Friday, February 17, 2006

Mr. Smith Goes to Washington


Professor Ward Churchill of the University of Colorado at Boulder opposed the U.N. sanctions on Iraq that were intended to curb Saddam's weapons programs. Churchill also celebrated the 9-11 terrorists in his infamous article "Some People Push Back."

The goulish Churchill even told a reporter that he read the NYT obituary of every person who died in the World Trade Center on 9-11
and satisfied himself that they were overwelmingly "Little Eichmanns":

"The New York Times shortly began publishing photos and biographical sketches of everyone who died in the Trade Center; I read every one of them, and the demography was about what I'd expected."

Because of Churchill's assumption of Indian identity, some people may think American Indians are supporting Middle Eastern terrorists. In fact, Mohawk Indians have historically been employed building New York's skyscrapers, not blowing them up! I read in an Indian publication that on 9-11, an Indian construction team was working on one of the towers and even rescued people:

"Mohawk ironworkers helped build the World Trade Center and other monuments of the New York City skyline, and one crew was actually at work in the flight path of the plane that struck the second tower. St. Regis Mohawk Chief James Ransom noted that they joined rescue teams at great personal risk."

Congress is holding hearings about a Pentagon program called Able Danger. This program used something called data mining to track Al Qaeda.

According to Congressional testimony on Wednesday, February 15, 2006, one of the Able Danger heroes may be an Indian policeman named J.D. Smith. I will try to find out more details about this and post updates on this thread.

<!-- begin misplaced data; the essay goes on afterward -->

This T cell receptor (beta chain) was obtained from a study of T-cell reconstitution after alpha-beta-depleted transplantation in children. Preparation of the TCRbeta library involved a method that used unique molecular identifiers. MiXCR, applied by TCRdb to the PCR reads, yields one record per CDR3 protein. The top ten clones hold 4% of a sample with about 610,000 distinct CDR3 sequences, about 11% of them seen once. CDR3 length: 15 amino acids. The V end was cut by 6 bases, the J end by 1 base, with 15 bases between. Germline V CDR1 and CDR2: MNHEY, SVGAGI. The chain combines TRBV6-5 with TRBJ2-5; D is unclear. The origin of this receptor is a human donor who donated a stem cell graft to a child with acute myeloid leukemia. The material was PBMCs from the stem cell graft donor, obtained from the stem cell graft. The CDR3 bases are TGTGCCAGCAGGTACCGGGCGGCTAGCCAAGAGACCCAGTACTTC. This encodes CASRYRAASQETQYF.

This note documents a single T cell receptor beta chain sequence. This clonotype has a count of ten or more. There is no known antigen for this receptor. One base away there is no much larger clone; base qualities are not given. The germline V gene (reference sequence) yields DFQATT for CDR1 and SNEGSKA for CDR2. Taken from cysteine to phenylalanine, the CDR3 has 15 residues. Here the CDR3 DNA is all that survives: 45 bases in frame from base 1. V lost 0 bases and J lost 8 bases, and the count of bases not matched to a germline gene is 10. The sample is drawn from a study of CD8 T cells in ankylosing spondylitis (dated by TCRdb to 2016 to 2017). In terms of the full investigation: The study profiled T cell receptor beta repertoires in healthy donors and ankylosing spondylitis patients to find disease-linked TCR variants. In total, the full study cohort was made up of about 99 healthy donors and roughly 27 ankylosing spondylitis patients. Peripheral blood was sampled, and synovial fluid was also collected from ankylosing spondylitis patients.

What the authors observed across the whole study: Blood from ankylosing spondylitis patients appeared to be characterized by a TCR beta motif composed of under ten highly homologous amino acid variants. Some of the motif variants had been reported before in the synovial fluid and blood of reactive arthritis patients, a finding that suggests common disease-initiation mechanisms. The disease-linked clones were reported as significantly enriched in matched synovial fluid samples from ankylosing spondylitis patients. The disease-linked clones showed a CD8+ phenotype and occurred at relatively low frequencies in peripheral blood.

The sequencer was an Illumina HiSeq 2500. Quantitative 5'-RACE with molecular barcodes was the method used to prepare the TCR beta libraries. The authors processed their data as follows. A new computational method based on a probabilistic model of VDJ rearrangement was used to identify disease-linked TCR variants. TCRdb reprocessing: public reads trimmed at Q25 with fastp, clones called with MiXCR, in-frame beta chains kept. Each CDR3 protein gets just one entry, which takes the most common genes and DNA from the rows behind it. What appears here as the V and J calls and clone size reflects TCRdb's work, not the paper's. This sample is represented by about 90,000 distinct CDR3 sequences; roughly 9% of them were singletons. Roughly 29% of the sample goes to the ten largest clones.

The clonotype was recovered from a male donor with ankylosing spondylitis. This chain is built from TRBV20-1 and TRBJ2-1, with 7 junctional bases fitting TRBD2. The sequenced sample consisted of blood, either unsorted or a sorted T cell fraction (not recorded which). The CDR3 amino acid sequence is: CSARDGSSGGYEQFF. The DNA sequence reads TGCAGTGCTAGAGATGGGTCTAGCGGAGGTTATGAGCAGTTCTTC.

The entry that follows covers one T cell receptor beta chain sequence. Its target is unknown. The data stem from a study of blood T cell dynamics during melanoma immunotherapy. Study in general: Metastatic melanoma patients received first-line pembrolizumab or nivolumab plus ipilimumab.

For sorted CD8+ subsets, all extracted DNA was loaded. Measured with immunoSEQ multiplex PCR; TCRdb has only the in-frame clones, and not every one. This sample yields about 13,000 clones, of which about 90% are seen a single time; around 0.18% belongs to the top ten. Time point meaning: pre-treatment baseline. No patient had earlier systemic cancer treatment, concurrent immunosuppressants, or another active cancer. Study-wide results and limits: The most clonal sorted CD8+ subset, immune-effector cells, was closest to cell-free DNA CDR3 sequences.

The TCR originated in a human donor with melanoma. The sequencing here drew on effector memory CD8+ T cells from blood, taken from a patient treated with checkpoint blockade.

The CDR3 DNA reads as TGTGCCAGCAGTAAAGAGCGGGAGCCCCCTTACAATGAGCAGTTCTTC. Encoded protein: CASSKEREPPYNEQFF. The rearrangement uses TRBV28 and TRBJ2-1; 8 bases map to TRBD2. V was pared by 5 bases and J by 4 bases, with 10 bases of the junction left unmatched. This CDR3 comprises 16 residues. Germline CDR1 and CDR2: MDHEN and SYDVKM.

The testimony just said that Mr. Smith was a retired Indian police officer who used traditional law enforcement investigative techniques plus data mining.

According to Congressional testimony, Smith developed a new form of intelligence collection that identified M. Atta and other terrorists a year or more before the 9-11 attacks.
Page 15

The faux Indian Ward Churchill will only be remembered for talking through his hat, but real American Indians will always be remembered for their contributions to signals intelligence during both world wars. They were famous as code talkers who spoke languages that the enemy could not understand.

"At Iwo Jima, Major Howard Connor, 5th Marine Division signal officer, declared, "Were it not for the Navajos, the Marines would never have taken Iwo Jima." Connor had six Navajo code talkers working around the clock during the first two days of the battle. Those six sent and received over 800 messages, all without error.

The Japanese, who were skilled code breakers, remained baffled by the Navajo language. The Japanese chief of intelligence, Lieutenant General Seizo Arisue, said that while they were able to decipher the codes used by the US Army and Army Air Corps, they never cracked the code used by the Marines. The Navajo code talkers even stymied a Navajo soldier taken prisoner at Bataan. (About 20 Navajos served in the US Army in the Philippines.) The Navajo soldier, forced to listen to the jumbled words of talker transmissions, said to a code talker after the war, "I never figured out what you guys who got me into all that trouble were saying."